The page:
SMITH, ELMER JOHN (21 Sept. 1892-3 Aug. 1984), who hit the first grand slam home run in World Series history, was born at Sandusky, Ohio, the son of George C. and Mary Lentz Smith. His baseball career began in Cleveland, playing with the Naps in 1914. He continued with the newly-renamed INDIANS until 1921, with the exception of the 1916-17 season when his playing time was divided between the Indians and the Washington Senators.

Smith's history-making grand slam home run occurred at Dunn Field 10 Oct. 1920 during the fifth game of the World Series. In the first inning of the game against the Brooklyn Dodgers, Smith hit his homerun with Charlie Jameson, Bill Wambsganss, and player-manager TRIS SPEAKER on base, enabling the Indians to win 8-1 and take the series lead three games to two. The Indians went on to win the world championship.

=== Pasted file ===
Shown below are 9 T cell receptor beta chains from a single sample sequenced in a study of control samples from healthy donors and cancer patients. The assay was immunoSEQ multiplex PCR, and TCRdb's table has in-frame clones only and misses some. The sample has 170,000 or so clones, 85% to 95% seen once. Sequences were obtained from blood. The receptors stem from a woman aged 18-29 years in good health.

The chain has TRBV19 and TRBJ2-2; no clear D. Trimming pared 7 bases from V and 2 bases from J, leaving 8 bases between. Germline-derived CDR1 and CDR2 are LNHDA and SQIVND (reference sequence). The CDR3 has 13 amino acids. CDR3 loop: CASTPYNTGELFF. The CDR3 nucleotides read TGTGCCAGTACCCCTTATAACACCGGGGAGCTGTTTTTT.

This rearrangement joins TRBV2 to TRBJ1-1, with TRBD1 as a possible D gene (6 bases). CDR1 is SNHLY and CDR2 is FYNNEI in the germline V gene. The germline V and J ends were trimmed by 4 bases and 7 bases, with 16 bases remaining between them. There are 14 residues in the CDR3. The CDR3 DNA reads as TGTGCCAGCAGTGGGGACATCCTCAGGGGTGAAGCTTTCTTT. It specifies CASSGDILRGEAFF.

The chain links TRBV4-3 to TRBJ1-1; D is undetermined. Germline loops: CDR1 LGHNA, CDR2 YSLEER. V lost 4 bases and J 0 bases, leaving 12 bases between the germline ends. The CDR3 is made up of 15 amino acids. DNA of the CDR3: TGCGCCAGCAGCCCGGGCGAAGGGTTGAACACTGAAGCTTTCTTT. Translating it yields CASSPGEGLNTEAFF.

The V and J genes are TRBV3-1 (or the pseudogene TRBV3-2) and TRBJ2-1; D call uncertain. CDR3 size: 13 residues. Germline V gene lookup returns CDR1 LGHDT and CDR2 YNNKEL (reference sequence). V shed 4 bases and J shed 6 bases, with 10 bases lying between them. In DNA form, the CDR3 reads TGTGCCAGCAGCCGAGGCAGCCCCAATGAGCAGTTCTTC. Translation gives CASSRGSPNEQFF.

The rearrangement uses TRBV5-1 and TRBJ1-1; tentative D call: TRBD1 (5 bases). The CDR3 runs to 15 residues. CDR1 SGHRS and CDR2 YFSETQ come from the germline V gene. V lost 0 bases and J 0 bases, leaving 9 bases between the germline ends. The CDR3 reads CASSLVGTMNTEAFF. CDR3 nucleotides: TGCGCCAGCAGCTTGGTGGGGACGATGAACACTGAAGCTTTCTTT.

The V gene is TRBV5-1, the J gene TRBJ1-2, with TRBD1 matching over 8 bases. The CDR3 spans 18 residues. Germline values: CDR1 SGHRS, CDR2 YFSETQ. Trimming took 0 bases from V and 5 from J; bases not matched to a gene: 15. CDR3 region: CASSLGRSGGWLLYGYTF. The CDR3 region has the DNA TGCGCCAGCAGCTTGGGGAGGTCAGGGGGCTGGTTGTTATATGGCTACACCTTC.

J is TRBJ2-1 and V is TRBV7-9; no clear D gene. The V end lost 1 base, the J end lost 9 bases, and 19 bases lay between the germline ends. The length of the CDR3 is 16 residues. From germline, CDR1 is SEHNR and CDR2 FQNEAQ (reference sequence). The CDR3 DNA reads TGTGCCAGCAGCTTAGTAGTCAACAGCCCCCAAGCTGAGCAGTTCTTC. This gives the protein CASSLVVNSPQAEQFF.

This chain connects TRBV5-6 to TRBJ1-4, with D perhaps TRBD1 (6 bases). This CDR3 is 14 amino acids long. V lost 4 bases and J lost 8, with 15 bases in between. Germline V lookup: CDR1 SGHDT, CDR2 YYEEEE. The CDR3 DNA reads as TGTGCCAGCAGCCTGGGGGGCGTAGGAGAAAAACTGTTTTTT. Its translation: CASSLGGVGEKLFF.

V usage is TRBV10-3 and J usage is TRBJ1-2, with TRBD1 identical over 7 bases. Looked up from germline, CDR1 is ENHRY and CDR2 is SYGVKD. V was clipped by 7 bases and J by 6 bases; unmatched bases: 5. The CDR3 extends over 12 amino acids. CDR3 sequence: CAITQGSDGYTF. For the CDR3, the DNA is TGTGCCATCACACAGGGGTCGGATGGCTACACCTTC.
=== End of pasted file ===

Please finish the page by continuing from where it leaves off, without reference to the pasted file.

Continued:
Smith later played with Boston, and New York in the American League, and Cincinnati in the National League. During his 10-year major league career as a outfielder, 1914-25, he compiled a .276 batting average. However his best years were with Cleveland when he hit .321 in 1914 and .316 in 1920. After he retired from baseball in 1925 Smith lived in Cleveland, working as a salesman for the Leisy Brewing Co. in the 1930s and 1940s. In 1974 he moved to Kentucky.

Smith married Ruth E. Hanrath in Cleveland 28 Dec. 1920. He died in Columbia, Ky., and was survived by four grandchildren.

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